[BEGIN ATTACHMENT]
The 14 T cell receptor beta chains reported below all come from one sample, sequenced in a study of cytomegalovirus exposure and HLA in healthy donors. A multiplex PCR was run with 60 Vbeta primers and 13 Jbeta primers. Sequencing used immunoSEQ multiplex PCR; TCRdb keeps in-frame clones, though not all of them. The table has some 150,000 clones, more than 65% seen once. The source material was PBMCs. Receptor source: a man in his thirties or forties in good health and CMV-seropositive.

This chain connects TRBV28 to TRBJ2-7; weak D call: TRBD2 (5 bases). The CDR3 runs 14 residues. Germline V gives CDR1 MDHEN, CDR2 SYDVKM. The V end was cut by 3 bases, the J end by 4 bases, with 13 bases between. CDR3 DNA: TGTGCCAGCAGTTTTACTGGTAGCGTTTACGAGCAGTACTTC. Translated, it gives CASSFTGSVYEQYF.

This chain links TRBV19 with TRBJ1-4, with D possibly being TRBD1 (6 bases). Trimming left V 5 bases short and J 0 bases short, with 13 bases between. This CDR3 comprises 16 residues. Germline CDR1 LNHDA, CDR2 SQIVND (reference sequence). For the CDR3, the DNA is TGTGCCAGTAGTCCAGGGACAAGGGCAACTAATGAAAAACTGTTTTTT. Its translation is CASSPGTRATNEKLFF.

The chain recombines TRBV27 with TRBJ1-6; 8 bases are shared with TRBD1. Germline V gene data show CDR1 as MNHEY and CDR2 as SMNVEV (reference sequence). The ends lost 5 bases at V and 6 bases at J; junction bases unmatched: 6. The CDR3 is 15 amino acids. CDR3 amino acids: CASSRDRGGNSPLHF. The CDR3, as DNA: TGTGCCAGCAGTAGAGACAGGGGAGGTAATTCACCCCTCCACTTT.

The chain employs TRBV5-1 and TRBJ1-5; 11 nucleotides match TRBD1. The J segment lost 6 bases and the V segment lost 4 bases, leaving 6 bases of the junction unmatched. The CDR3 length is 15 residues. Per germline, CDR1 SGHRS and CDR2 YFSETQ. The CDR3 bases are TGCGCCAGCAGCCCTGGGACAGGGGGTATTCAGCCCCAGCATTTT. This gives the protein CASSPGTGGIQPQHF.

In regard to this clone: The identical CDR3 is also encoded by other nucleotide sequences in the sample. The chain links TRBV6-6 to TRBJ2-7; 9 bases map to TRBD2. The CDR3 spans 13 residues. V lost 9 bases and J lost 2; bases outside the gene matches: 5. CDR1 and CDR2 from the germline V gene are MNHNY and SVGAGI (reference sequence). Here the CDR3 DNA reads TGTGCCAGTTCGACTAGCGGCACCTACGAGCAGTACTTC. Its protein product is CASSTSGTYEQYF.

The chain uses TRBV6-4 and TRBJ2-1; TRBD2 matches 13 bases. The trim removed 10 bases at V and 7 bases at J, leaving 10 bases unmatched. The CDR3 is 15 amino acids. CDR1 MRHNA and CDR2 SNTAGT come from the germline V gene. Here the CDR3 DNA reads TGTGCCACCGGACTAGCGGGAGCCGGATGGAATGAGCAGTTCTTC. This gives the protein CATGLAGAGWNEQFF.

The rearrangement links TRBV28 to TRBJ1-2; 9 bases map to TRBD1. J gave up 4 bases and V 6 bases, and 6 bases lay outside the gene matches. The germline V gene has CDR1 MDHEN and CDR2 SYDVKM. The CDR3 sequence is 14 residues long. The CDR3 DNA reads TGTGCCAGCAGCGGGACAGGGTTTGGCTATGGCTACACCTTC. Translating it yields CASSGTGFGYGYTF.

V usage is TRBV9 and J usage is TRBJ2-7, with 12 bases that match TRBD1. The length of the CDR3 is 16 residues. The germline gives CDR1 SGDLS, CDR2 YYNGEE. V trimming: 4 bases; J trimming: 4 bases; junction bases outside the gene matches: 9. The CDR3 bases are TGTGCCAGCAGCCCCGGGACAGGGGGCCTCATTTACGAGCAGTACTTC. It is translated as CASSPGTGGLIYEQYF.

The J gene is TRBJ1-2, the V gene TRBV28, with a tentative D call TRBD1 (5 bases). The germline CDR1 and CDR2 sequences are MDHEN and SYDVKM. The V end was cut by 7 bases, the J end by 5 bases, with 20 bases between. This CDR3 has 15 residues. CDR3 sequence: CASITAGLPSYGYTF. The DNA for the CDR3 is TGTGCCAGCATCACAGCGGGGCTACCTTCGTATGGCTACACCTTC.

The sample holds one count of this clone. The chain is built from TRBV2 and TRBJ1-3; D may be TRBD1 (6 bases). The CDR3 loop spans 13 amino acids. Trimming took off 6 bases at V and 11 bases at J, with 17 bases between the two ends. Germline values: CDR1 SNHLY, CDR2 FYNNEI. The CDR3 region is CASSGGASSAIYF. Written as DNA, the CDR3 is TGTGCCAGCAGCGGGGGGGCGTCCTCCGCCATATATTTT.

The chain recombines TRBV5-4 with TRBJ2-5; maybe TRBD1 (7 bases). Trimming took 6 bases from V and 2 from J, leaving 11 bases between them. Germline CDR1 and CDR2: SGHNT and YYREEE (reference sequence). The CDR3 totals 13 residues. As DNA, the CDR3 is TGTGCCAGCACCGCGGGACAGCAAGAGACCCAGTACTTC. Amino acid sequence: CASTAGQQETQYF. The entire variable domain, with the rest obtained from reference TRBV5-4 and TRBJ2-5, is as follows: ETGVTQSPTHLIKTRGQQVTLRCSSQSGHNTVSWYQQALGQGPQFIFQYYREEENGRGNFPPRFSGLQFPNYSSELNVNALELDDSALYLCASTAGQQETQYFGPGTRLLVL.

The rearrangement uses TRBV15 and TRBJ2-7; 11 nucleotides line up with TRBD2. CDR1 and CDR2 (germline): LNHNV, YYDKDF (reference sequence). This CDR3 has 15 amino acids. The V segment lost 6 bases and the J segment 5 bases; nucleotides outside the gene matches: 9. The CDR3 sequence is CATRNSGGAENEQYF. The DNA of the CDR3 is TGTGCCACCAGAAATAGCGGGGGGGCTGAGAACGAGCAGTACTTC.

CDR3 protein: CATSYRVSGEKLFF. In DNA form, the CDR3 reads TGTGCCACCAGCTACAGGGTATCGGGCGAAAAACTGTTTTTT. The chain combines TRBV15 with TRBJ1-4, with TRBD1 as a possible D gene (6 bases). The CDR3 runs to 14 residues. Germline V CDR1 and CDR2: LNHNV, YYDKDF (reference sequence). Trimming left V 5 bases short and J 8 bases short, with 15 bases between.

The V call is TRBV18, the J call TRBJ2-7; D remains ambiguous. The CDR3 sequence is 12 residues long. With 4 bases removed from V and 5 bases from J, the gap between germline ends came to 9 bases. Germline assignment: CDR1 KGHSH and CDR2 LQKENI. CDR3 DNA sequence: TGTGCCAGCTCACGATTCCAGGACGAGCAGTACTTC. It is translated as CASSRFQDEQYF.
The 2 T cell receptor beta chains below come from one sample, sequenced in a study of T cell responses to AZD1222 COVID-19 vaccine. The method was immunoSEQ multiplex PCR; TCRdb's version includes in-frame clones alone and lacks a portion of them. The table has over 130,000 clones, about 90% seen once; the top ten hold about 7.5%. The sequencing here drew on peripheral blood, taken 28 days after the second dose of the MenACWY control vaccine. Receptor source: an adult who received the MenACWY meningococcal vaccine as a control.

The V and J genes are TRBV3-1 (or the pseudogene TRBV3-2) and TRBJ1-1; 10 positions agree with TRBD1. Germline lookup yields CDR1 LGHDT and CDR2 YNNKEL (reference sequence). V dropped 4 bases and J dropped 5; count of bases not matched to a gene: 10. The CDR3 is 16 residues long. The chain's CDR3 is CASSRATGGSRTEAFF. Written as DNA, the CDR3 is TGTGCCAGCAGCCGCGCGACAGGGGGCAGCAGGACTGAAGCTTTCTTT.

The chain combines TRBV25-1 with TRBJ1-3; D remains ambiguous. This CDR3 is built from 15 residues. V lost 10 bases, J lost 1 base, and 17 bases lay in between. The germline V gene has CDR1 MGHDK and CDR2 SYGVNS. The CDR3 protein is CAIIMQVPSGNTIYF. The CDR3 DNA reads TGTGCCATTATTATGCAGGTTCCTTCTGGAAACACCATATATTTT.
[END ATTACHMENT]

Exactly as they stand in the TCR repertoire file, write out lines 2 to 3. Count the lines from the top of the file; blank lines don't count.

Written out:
This chain connects TRBV28 to TRBJ2-7; weak D call: TRBD2 (5 bases). The CDR3 runs 14 residues. Germline V gives CDR1 MDHEN, CDR2 SYDVKM. The V end was cut by 3 bases, the J end by 4 bases, with 13 bases between. CDR3 DNA: TGTGCCAGCAGTTTTACTGGTAGCGTTTACGAGCAGTACTTC. Translated, it gives CASSFTGSVYEQYF.

This chain links TRBV19 with TRBJ1-4, with D possibly being TRBD1 (6 bases). Trimming left V 5 bases short and J 0 bases short, with 13 bases between. This CDR3 comprises 16 residues. Germline CDR1 LNHDA, CDR2 SQIVND (reference sequence). For the CDR3, the DNA is TGTGCCAGTAGTCCAGGGACAAGGGCAACTAATGAAAAACTGTTTTTT. Its translation is CASSPGTRATNEKLFF.